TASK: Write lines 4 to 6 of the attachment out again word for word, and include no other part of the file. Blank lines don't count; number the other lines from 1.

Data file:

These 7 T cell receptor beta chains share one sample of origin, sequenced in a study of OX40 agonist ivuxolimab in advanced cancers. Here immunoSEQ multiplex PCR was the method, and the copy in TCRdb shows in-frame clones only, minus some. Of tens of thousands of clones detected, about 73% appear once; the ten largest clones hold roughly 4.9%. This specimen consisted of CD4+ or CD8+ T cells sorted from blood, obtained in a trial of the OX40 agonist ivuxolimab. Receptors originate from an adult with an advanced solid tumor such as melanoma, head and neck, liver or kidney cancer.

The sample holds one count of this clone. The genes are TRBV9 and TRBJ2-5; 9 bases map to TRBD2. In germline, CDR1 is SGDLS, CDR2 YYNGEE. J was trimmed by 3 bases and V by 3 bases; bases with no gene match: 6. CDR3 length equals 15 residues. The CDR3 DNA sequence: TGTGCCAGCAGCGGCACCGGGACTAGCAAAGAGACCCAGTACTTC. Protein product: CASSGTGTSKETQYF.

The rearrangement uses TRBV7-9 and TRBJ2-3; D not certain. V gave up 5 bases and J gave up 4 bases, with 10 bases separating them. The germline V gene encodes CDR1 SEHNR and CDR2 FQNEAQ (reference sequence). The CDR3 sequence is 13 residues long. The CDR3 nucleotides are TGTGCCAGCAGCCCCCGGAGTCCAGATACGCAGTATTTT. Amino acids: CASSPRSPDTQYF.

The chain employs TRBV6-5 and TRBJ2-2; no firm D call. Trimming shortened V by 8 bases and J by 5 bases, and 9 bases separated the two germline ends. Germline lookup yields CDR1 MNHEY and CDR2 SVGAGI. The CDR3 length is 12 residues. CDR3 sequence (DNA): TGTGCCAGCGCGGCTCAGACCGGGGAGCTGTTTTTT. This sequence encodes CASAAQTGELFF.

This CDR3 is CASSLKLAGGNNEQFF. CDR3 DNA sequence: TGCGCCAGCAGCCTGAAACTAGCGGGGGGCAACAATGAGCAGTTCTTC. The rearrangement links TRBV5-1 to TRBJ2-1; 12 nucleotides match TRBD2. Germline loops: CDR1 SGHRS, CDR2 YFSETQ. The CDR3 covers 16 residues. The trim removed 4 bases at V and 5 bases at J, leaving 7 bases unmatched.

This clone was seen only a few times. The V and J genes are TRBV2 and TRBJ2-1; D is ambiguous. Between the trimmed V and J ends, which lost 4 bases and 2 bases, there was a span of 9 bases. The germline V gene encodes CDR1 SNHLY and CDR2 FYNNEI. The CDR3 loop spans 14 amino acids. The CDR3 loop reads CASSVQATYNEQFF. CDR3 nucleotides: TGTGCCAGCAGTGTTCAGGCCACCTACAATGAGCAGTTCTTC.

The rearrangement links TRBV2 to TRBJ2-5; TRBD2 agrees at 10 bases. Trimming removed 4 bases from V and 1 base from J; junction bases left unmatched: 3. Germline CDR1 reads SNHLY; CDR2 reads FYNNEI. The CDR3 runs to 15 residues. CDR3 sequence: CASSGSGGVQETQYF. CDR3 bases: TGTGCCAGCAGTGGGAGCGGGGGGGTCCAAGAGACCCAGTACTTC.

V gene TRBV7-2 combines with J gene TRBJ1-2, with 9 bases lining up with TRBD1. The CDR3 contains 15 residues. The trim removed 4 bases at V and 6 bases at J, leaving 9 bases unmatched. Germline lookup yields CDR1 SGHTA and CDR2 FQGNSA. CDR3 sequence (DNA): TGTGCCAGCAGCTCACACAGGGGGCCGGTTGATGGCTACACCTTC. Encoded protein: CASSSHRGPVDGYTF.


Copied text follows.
The chain employs TRBV6-5 and TRBJ2-2; no firm D call. Trimming shortened V by 8 bases and J by 5 bases, and 9 bases separated the two germline ends. Germline lookup yields CDR1 MNHEY and CDR2 SVGAGI. The CDR3 length is 12 residues. CDR3 sequence (DNA): TGTGCCAGCGCGGCTCAGACCGGGGAGCTGTTTTTT. This sequence encodes CASAAQTGELFF.

This CDR3 is CASSLKLAGGNNEQFF. CDR3 DNA sequence: TGCGCCAGCAGCCTGAAACTAGCGGGGGGCAACAATGAGCAGTTCTTC. The rearrangement links TRBV5-1 to TRBJ2-1; 12 nucleotides match TRBD2. Germline loops: CDR1 SGHRS, CDR2 YFSETQ. The CDR3 covers 16 residues. The trim removed 4 bases at V and 5 bases at J, leaving 7 bases unmatched.

This clone was seen only a few times. The V and J genes are TRBV2 and TRBJ2-1; D is ambiguous. Between the trimmed V and J ends, which lost 4 bases and 2 bases, there was a span of 9 bases. The germline V gene encodes CDR1 SNHLY and CDR2 FYNNEI. The CDR3 loop spans 14 amino acids. The CDR3 loop reads CASSVQATYNEQFF. CDR3 nucleotides: TGTGCCAGCAGTGTTCAGGCCACCTACAATGAGCAGTTCTTC.